In cinema, the mantra “show, don’t tell” is the generally accepted mark of good screenwriting, and the same principle can be applied to nearly any medium that employs the creative impulses. I am, of course, talking about the all-elusive subtext, a point of debate in every literature class (“but what if all the author wanted to say was that the curtains were f—ing blue?!”).
To provide a case in point, I want to take a brief look at one of the classics, “The Godfather Part II” — in particular, the scene in which the main character and head of the Family, Michael Corleone, meets with his recently divorced sister, Connie, and her new flame and fiance, Merle. The scene opens on Michael finishing some business as Connie and Merle enter the room, holding hands, to request financial assistance — and Michael’s blessing — for their marriage. After an explosive argument between Michael and Connie (which Merle impotently sits through, barely acknowledged by the camera), Michael exasperatedly sighs, then stalks across the room to stand in front of his reclining sister (the once-stationary camera suddenly animating and panning to track his movement), and consequently turns his back on Merle, the man outside of the Family. He has now not only isolated his sister visually and emotionally, but he stands imposingly over her, reaffirming his authority as head of the Family, her family. After a quiet yet forceful plea for her to stay with the Family, he relents and walks back to his original spot.
There are, at the very least, two layers of significance that subsist within each piece of creative work: what is being said/shown and how it is being said/shown. Every writer, of whatever medium, must engage in a dialogue with the audience, must navigate the realm between the expected and the revealed, the obvious and the shocking. While ostensibly this scene is about a brother’s legitimate concerns for his younger sister’s reckless decisions, on the “how” level it is illustrating the wider thematic trajectory of how Michael Corleone, now head of the Family he had once disavowed, goes about exercising his newfound authority and discovering the limits of his cunning and cruelty.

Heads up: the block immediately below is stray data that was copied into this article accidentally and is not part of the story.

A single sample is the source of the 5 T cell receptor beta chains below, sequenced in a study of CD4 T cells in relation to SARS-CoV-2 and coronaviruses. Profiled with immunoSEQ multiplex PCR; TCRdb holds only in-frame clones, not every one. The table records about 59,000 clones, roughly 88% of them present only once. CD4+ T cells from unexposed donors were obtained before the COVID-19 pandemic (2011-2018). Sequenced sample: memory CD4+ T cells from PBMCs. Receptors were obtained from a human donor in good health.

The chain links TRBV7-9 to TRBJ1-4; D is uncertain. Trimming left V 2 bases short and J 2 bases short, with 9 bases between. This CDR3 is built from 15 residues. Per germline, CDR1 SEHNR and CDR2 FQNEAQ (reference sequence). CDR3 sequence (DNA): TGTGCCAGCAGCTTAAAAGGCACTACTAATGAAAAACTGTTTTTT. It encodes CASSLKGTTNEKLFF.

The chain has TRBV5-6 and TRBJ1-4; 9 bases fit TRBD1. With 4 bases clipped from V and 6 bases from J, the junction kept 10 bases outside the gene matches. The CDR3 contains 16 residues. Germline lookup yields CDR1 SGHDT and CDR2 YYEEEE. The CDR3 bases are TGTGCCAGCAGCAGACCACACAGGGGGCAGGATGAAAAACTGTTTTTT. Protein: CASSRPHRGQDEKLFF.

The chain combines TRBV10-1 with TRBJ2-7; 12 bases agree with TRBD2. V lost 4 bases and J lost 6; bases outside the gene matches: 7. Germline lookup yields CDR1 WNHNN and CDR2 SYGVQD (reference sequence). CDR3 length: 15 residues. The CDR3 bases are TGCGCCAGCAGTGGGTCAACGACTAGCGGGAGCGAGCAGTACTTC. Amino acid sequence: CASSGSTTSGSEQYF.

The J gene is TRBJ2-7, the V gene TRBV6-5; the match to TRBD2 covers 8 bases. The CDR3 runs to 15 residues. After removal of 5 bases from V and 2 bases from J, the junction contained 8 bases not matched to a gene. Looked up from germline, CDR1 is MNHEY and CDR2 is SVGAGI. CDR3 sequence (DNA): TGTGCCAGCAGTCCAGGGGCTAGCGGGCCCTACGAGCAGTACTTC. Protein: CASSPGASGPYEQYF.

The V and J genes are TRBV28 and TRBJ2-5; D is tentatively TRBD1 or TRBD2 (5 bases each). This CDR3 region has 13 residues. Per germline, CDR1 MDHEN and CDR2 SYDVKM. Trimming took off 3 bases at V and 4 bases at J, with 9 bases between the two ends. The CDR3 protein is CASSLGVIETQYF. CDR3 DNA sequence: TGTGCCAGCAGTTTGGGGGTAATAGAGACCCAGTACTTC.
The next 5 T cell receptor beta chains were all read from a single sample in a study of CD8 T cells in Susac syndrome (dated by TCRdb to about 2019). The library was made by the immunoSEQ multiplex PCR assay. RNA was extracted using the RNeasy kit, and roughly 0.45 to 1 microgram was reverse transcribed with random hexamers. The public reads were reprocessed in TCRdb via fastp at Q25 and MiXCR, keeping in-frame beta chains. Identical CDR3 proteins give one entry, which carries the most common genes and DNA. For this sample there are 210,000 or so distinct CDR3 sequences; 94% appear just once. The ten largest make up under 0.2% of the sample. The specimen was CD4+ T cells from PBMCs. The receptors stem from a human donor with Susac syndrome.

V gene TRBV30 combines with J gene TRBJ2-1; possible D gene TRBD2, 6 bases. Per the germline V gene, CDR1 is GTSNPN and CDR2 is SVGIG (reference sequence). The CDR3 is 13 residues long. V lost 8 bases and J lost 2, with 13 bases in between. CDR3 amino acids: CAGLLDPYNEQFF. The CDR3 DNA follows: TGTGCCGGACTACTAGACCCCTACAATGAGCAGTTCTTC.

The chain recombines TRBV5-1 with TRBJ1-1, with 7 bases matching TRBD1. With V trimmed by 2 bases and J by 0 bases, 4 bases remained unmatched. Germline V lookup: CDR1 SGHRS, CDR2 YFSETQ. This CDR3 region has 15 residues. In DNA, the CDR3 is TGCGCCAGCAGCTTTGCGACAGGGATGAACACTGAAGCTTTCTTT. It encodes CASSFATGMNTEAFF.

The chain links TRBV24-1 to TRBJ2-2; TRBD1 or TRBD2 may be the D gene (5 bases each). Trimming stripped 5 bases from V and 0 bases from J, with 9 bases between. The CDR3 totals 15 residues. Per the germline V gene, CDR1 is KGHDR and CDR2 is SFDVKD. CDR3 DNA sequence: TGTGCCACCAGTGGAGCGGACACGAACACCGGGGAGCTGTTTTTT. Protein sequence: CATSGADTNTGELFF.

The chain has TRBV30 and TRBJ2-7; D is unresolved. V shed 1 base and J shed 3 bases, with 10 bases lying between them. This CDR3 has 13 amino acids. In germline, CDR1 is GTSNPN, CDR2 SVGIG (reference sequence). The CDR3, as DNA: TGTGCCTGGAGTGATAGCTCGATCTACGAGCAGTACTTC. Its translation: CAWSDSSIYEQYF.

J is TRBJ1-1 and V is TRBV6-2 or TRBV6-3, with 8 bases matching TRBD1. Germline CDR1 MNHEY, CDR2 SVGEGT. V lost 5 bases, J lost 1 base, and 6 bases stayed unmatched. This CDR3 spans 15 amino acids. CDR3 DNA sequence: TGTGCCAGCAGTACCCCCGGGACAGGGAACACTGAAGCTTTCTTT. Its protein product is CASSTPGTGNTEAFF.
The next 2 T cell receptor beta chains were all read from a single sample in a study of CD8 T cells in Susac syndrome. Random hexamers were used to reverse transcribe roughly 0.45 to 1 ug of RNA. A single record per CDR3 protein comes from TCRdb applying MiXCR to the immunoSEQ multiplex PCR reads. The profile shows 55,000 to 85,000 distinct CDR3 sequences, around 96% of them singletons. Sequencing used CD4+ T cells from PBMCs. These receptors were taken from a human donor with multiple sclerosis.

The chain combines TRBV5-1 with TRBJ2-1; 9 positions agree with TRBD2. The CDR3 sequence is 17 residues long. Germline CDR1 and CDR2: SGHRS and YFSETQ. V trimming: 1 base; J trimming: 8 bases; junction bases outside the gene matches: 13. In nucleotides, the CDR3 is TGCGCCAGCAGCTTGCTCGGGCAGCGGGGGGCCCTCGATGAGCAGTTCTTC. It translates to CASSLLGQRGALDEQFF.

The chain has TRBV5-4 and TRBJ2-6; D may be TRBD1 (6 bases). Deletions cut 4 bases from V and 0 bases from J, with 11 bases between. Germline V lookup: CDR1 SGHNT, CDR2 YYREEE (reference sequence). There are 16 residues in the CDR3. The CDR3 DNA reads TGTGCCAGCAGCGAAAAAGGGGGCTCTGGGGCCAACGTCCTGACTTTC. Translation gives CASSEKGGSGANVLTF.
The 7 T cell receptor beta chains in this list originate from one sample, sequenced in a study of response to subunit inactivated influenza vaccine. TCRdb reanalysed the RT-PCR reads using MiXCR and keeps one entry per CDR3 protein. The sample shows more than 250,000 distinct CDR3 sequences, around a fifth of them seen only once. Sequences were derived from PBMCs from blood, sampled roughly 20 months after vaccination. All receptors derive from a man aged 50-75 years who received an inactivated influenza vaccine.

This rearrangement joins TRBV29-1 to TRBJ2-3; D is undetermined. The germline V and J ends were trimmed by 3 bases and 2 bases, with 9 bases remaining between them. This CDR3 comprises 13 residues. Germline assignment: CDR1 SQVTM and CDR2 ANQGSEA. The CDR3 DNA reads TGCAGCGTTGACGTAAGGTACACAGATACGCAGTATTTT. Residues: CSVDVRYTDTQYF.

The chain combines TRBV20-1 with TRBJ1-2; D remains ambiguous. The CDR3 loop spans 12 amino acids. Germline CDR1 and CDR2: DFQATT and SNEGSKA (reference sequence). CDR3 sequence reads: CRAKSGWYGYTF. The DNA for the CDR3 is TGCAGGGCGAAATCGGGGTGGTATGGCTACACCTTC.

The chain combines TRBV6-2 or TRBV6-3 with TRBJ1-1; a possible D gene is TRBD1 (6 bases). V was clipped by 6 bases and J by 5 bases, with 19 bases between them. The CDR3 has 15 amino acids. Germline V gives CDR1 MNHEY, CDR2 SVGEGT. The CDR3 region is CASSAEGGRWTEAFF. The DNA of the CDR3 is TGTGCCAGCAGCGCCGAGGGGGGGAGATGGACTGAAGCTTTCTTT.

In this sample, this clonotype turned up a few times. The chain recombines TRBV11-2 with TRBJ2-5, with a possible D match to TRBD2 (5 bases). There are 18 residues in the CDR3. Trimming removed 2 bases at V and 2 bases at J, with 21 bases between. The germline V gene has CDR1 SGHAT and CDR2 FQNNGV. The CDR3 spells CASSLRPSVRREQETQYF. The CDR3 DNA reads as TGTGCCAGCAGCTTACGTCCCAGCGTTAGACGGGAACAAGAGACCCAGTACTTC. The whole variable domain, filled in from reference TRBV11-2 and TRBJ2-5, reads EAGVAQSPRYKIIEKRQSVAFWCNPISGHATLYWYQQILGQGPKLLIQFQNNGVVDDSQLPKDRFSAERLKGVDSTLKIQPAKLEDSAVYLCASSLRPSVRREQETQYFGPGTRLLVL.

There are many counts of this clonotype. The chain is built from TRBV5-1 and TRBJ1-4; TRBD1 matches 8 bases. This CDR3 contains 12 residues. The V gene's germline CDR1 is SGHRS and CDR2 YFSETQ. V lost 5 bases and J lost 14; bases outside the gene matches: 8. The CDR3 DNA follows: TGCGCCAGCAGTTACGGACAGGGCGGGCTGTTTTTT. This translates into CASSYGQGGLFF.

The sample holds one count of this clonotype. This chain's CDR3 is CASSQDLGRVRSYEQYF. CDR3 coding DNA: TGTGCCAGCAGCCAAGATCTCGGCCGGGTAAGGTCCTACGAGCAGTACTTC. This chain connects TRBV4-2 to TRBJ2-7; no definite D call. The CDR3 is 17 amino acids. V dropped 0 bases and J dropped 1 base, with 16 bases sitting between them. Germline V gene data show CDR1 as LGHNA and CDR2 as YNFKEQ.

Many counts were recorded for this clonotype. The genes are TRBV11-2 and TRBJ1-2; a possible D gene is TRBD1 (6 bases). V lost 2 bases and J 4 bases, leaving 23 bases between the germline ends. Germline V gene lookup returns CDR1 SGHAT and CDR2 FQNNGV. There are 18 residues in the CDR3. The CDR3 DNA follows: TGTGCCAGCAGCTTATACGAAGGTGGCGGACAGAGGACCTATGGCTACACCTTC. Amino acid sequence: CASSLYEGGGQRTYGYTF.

It is no mistake that one of the singularly defining pairs of shots in this movie is the one where Michael stands over his sister with controlled rage at her rebellion and practiced coolness as befits a man of his station. The first shot sees Michael’s torso taking up the left half of the screen, while the right half of the screen is of Connie’s face contorting and squirming under the piercing gaze of her brother. The consecutive shot is of Michael’s face, enshrouded in shadow, inscrutable yet menacing, as he makes his reasonable and even merciful offer from both a physical and ethical height. The undertone is clear: Even as siblings, the fact that Michael is now Don of the Family means that his every wish carries with it a veiled threat, a fact that both Connie and Michael are cognizant of but that the former is attempting to ignore and the latter is quietly asserting. This tension flows into and tints the immediate next sequence, when, as Connie reaffirms her defiance, Michael softly utters his ultimatum and warning after a dreadfully pregnant pause: “If you don’t listen to me, and you marry this man … you’ll disappoint me.”
The best literary works know how to toe the line and play between the explicit and implicit, and it is in the asymptotic approach from the former to the latter that the work draws its narrative and thematic power. Even as I attempt to preserve the potency of the sequence in my bareboned representation, by the simple virtue of having been uttered, the scene has already been stripped of much of its original vigor. There is some irony in the fact that the academic impulse of the critic to understand what makes a scene work will be compelled to, in the deconstructive process, expose, demystify and extinguish what had once been vivacious and shimmering.
Herein lies the central paradox for the author to navigate and negotiate: the task of evoking without conveying, of letting the silence speak, hang heavy in the air, permeate the chasm between the conscious and subconscious, and finally declare its sovereignty in the realm of the imagination. Things remain unspoken often because there are no simply no adequate words, but other times because speaking them would violently violate their hushed sanctity. To borrow a line from Tywin Lannister of the “Game of Thrones” TV series: “Any man who must say, ‘I am the king,’ is no true king.”